A very recently described epixylic species that usually forms a relatively extensive thalli occupied by pale pycnidia attached to the thallus or shortly stalked. The inconspicuous apothecia are formed relatively rarely and usually in clumps. They carry tiny, narrowly ellipsoid to nearly droplet-shaped ascospores. The semi-immersed thallus contains tiny, often prolonged algae of the Stichococcus type.
According to the current knowledge, M. substipitata is a relatively specialised forest lichen requiring slowly decaying but unexposed hardwood. It usually occurs on vertical to overhanging surfaces of large stumps and snags that often has heavily decomposed, permanently wet wood inside and hard upper wooden surface. Most of the findings were made in old-growth forests, but the lichen has been found in places as parks, old avenues or managed forests where a sufficient amount of slowly decaying wood from old trees was left.
The lichen could be theoretically confusable for Biatora veteranorum, a species with broader substrate ecology that usually grows on rather dry and soft wood or even on bark but may be found on harder wood in similar microhabitats to those of * M. substipitata* as well. Biatora veteranorum can be most securely distinguished by pruinose apothecia and pycnidia. However, the presence of fine granules (soluble in KOH) is sometimes not apparent and needs to be explored under a microscope.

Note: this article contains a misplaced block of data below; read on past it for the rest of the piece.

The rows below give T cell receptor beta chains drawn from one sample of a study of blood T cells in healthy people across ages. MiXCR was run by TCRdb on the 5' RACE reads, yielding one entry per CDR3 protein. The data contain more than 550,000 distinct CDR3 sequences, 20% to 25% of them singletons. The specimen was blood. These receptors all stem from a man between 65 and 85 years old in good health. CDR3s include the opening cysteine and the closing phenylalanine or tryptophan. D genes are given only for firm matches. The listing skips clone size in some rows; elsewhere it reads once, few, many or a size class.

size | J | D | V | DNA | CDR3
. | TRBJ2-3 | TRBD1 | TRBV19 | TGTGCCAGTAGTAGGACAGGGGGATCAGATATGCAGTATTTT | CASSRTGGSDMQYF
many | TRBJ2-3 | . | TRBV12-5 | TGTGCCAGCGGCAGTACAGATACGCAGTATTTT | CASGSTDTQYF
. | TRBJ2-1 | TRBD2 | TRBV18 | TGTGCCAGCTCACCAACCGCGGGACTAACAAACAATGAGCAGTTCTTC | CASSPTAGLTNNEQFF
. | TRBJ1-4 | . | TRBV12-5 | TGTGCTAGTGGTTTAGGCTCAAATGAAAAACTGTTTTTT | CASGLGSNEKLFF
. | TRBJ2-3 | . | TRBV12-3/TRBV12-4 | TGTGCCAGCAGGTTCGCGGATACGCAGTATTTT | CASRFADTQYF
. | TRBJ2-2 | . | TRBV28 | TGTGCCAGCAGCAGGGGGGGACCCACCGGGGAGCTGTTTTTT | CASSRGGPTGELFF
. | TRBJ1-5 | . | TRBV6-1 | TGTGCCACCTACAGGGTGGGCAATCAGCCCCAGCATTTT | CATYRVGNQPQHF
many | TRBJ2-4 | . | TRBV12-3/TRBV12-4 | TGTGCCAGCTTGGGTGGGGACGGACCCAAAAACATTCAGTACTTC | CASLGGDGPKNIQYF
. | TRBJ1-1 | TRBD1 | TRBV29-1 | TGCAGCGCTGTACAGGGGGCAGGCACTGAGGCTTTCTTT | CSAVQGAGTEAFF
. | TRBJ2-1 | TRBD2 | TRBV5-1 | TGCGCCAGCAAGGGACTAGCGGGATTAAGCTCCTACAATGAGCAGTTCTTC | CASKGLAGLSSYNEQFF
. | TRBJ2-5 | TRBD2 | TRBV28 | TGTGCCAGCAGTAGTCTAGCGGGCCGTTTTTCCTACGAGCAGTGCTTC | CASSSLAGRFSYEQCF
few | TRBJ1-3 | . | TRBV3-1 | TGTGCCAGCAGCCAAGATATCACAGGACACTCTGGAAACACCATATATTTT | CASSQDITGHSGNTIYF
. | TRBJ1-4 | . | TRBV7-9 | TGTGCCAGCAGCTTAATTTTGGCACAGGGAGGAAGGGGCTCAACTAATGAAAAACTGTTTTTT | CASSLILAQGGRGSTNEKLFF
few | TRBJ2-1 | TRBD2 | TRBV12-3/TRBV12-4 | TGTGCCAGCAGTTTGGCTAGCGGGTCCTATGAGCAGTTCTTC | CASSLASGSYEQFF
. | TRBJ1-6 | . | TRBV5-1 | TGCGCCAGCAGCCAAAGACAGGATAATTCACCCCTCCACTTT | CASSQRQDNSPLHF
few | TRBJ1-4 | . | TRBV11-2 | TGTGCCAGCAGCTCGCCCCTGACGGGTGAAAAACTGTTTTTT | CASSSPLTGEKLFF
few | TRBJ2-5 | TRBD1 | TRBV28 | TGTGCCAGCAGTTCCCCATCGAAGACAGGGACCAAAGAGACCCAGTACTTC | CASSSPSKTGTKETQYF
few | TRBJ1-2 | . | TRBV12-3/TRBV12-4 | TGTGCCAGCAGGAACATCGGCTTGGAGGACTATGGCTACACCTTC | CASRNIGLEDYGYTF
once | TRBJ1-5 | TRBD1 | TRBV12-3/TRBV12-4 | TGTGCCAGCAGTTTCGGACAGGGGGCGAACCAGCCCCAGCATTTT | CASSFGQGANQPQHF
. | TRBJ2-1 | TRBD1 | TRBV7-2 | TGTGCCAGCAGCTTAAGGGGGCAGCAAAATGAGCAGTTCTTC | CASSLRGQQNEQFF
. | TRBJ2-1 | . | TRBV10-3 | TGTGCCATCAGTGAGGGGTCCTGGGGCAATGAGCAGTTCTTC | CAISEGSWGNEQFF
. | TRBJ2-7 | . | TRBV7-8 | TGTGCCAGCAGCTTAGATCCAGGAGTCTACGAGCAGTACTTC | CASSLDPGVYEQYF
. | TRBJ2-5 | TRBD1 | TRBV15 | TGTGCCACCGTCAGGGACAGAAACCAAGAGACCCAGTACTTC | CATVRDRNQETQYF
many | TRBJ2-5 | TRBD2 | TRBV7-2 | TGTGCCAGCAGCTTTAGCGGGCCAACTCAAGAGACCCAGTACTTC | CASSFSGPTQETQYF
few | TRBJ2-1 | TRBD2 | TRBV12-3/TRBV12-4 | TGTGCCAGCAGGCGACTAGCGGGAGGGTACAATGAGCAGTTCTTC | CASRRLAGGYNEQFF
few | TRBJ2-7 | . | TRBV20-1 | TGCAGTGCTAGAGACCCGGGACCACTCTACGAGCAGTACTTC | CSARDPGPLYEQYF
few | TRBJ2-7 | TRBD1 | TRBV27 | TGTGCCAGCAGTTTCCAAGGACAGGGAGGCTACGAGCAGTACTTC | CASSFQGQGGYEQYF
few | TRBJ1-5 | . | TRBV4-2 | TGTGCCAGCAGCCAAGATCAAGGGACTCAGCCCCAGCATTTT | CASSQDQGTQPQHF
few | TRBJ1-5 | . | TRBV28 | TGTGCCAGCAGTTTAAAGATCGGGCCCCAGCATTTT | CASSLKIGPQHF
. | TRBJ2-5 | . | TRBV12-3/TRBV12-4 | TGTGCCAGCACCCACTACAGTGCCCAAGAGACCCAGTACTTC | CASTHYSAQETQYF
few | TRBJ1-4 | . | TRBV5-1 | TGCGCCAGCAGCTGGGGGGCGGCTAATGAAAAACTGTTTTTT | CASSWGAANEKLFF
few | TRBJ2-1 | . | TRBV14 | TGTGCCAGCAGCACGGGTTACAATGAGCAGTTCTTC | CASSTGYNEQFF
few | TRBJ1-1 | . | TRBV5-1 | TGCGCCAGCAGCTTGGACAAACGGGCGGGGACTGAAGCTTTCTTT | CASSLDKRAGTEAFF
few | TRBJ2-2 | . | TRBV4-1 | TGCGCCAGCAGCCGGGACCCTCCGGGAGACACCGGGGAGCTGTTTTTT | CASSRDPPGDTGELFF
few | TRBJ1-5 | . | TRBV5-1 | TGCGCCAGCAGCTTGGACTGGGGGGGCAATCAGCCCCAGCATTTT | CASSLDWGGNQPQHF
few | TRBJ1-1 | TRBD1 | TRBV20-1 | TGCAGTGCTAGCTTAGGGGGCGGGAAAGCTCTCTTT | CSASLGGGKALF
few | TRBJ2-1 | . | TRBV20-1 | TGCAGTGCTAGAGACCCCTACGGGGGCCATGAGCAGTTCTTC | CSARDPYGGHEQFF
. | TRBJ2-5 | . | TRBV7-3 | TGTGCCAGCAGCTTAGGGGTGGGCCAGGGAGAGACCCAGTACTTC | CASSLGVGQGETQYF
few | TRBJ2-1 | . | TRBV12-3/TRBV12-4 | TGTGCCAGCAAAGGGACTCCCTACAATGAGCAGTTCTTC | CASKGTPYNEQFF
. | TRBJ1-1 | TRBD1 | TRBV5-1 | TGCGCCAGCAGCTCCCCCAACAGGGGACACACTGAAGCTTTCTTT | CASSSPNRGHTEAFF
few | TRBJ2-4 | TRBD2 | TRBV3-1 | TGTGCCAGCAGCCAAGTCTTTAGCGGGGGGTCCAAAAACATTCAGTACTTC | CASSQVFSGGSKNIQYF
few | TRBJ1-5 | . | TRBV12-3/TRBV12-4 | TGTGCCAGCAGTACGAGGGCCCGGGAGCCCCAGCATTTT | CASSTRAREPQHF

Literature: Vondrák J. et al. (2022): From Cinderella to Princess: an exceptional hotspot of lichen diversity in a long-inhabited central-European landscape. – Preslia 94: 143–181.taxonomic classification:
All records: 20, confirmed 17. One click on a selected square displays particular record(s), including their source(s).